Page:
Vote Your Conscience

I will do my best to be brief.

I am voting today. But I am not voting for President Obama. I urge everyone else not to vote for him as well. I will do my best to explain why.

He has failed to bring “change” to the White House, or much of the executive government over which he presides. And he did promise change. Increased transparency, a return to higher moral ground, justice for the most vulnerable among us.

The President of the United States is responsible first and foremost for two things: the security of the country and the just execution of its laws. I do not think many of the President’s policies abroad make the country more secure. And I do think that in all too many instances the President’s administration has continued a tradition of pernicious double-standards when it comes to carrying out the will of the people as articulated by Congress.

In dealing with the economic crisis, the administration was exceedingly plutocratic in its approach and priorities. A whole host of other issues were never addressed. In particular, the country continues to develop unsustainably, even in spite of an economic reset which left the door open for a different way forward. We cannot let the perfect be the enemy of the good. But neither can we can’t let the good, or the not-as-bad, be the enemy of the better.

On health care I am glad the President, and Democrats in Congress, pushed much needed reforms as hard, and for as long, as was necessary in order to pass them. My brother has juvenile (Type 1) diabetes. Pre-existing conditions and staying on your parent’s health insurance plan until you 26 are not talking points: they are two issues central to how he will move forward with his own life.

But on too many other issues, the President does not represent my views, at least not publically, though perhaps as some suggest, and others hope, he does share them in private.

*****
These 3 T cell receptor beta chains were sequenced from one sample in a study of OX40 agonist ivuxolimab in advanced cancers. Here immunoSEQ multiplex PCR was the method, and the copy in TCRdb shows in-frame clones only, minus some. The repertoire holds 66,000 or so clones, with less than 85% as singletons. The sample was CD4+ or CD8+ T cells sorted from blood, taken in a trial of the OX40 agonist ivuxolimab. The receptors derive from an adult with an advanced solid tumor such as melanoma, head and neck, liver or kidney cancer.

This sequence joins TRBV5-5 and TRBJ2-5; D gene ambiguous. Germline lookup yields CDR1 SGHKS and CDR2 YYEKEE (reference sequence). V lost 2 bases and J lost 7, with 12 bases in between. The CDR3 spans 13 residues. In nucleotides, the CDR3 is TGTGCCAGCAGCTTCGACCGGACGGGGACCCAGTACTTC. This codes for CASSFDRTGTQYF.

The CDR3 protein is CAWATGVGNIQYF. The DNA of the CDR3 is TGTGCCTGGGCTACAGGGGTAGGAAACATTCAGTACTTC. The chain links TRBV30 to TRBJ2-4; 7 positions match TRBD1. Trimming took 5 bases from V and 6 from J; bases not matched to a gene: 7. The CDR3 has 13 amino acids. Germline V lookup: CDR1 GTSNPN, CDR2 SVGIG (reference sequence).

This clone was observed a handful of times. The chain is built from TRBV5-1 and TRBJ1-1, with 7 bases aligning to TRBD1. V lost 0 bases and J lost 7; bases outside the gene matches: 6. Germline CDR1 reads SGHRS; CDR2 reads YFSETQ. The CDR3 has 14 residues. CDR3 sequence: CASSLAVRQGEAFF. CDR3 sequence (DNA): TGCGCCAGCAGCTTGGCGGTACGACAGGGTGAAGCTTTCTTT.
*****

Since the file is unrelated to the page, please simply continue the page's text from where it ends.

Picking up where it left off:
And where it concerns matters that he has direct control over, such as foreign policy and the execution of the drug war, as well as other questions of maintaining the peace, there is more than a little daylight between his positions and mine. In fact, it at times feels as though we are complete worlds apart. From promising to go to war with Iran, to already having engaged in an unauthorized one in Libya, the President has demonstrated that he doesn’t regard the separation of powers, or his responsibility to the other two branches of government, in the same way that I do.

He does not view torture by rendition, or its more innocuous title of “rendition-lite”, in the same way that I do. Nor does he view the precisely targeted use of lethal force to kill alleged “bad guys” and innocents alike, quite as tragically, and horrifically, as I do.

The President and I do not see eye to eye, based on his actions, rather than his words, on what constitutes “due process,” or, for that matter, what American citizens are guaranteed under the Constitution he is sworn to uphold, or, for that matter, what other human beings are owed as fellow inhabits  of this planet, as living, breathing, individual beings.